July ye 29 A.D. 1790, 51 years 5 months and 7 days old 
She was own Cousin to my first wife." 

478 V. Samuel, twin of Mercy and eleventh child of 
Col. John and Lydia Phelps, bom in Hebron, Conn., 
Dec. 9, 1757, died in Hebron, Sept. i, 1821; md. in He- 
bron, Sept. 25, 1782, Hannah Trumbull, dau. Deacon 
Asaph Trumbull and Zilpher , his wife, 

bom in Hebron, (1761), died in Hebron, 

Dec. 28, 1 84 1, aged 80. No children. 

He served in the Revolutionary army, 1775, July 12 to 
Dec. 17, under Capt. Abijah Rowlee, 3d Co., 2d Regi- 
ment, and from July 11 to Dec. 17, 1776. 

1776 Sept. Samuel Peters is a drummer in Capt. Well's 
Co., 12th Reg., to West Chester. 

1778 Aug. 2, Samuel Peters, drummer, enlisted in 
Capt. Rudd's Co. to Sept. 12, in Col. Chapman's Regiment, 
under Brig. -General Tyler, under Gen. Sullivan, engaged 
in an attempt to dislodge the British at Newport, R. I., 
Aug. 29, 1778 (Battle of Rhode Island). 

1 78 1 Samuel Peters, paid from Jan. i, to Dec. 31, 1781. 

His monument and that of his wife are to be seen in 
the graveyard in Gilead, Hebron, Conn.* 

* " In Memory of Capt. Samuel Peters who died Sept. i , 182 1 , in the 
64th year of his age. How lovd how valud now avails thee not, 

To whom related or by whom begot, A heap of dust, alone re- 

mains of thee." 

" In Memory of Hannah Relict of Capt. Samuel Peters, and daughter 
of Deacon Asaph Trumbull, who died Dec 28, 1841. 2S, 80." 

She was on the list of pensioners of the Revolution, as of Hebron, in 
1840. 



i62 Connecticut 

466 IV. Jonathan, eleventh child of John and Mary- 
Marks, bom in Hebron, Conn., Aug. 15, 1737, died Oct. 
26, 1778, on Long Island*; md. in Hebron, Nov. 25, 
1 76 1, Abigail Thompson, dau. John Thompson and Mary 
<^> ^^ , his wife, bom in Hebron, Sept. i, 1737, 

died in Hebron, April 9, 181 2, f aged 74, and had six chil- 
dren. (It is April 9th in Hebron records and 6th on 
her gravestone.) 

V. Children of Jonathan and Abigail Thompson: 

483 (1). Abigail, born in Hebron, Oct. 16, 1762, died 
March 28, 1764. J 

484 (2). John Thompson, born in Hebron, Oct. 11, 1764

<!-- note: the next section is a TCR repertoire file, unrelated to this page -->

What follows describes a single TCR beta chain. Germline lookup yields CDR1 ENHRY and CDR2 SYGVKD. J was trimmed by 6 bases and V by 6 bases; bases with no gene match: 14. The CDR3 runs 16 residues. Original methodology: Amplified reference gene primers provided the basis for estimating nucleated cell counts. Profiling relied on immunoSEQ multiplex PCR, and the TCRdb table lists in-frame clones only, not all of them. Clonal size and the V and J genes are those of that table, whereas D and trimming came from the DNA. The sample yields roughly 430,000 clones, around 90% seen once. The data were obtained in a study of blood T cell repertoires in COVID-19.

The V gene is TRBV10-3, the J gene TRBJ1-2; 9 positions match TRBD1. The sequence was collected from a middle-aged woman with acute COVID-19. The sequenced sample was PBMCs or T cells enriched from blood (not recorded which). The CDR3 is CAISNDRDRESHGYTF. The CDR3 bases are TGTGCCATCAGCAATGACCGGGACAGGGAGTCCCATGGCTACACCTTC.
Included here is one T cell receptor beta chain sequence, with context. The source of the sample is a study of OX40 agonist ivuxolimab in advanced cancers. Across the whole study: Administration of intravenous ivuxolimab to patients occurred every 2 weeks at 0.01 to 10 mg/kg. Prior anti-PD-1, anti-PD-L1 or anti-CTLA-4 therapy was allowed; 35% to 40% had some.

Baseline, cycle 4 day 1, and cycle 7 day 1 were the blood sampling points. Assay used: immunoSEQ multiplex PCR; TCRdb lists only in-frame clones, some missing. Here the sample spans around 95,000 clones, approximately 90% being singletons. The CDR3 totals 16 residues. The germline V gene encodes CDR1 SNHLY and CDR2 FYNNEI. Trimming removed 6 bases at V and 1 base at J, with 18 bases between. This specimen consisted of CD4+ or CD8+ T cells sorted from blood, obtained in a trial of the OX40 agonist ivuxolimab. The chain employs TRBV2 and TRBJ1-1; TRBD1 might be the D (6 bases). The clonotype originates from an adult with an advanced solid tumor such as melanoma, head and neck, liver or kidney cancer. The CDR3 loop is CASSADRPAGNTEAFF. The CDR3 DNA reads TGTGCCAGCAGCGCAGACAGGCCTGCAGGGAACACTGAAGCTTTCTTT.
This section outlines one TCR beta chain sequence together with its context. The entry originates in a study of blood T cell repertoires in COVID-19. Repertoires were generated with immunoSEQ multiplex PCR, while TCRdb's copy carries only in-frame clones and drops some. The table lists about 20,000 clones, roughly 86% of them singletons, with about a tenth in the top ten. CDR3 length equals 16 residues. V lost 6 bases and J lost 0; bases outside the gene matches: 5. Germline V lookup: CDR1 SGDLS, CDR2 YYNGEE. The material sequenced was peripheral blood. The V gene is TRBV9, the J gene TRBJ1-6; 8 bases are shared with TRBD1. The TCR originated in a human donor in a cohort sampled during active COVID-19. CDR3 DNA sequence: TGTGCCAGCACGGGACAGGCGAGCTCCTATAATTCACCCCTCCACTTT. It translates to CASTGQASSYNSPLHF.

(md., ch,). 

485 (3). Jonathan, bom in Hebron, Dec. 7, 1766 (md., 
ch.). 

486 (4). Samuel Andrew, born in Hebron, Jan. 17, 1770 
(md., ch.). 

487 (5). Abigail, bom in Hebron, Aug. 19, 1773, died in 



488 (6). John Hugh, bom in Hebron, May 11, 1776, died 

* The Rev. Samuel Peters, in a letter dated New York, March 17, 
1821, says that Jonathan died of camp fever on board a British ship, 
commanded by Lord Howe, between New York and Chesapeake Bay. 
The Hebron records say "on Long Island." Which is to be believed? 
The Rev. Samuel always tries to inflate every fact that relates to the 
Peters family! 

t Gravestone in Gilead graveyard: "Abigail wife of Jonathan Peters 
Died April 6, 1812, Aged 74." 

X Stone in the old Hebron graveyard inscribed. "Mrs. Abigail 
daughter of Mr Jonathan and Mrs Abigail Peters who died March 28, 
1764, in ye 2d year of her Age. 

Happy ye babe Who privileged by fate To shorten labour 

and a lighter weight Received but yesterday ye gift of breath 

. . . [illegible]." 



Hebron 163 

in Chatham, Conn., Oct. 7, 181 1, unmd.* He resided 
in Chatham. In 1798 he graduated from Williams Col- 
lege. He studied law with his older brother, John T. 
Peters. In 1803 he began to practise law in Middle 
Haddam, Conn., and practised there and in Chatham 
until his death. From 1804 to 181 1 he was postmaster 
at Middle Haddam, being its first postmaster. He 
was a man of superior intellect, but of singular habits. 

484 V. John Thompson, second child of Jonathan and 
Abigail Thompson, bom in Hebron, Conn., Oct. 11, 1764, 
died in Hartford, Conn., Aug. 28, 1834; md. in 

, Mrs. Elizabeth Caulk- 
ins of Norwich, Conn., dau. Capt. John Famham, and 
Elizabeth Chapman, his wife, bom in 

, died in New York, Sept. 4, 
1 84 1, aged 71, and had five children. 

VI. Children of John Thompson and Elizabeth Famham 

Caulkins: 

489 (1). Mary Otis, bom in Hebron, May 2, 1802, died 
in Gilead (Hebron), Feb. 7, 1879. Unmd. 

490 (2). Abigail Thompson, born in Hebron, Nov. 23, 
1803, died in Darien, Conn., June , 1882; was md. in 
Hartford, Conn., Dec. 25, 1827, to Selah Burr Treat, 
son of Selah Treat and Anna Williams, his wife, born in 
Hartland, Conn., Feb. 19, 1804, died in Boston, Mass.,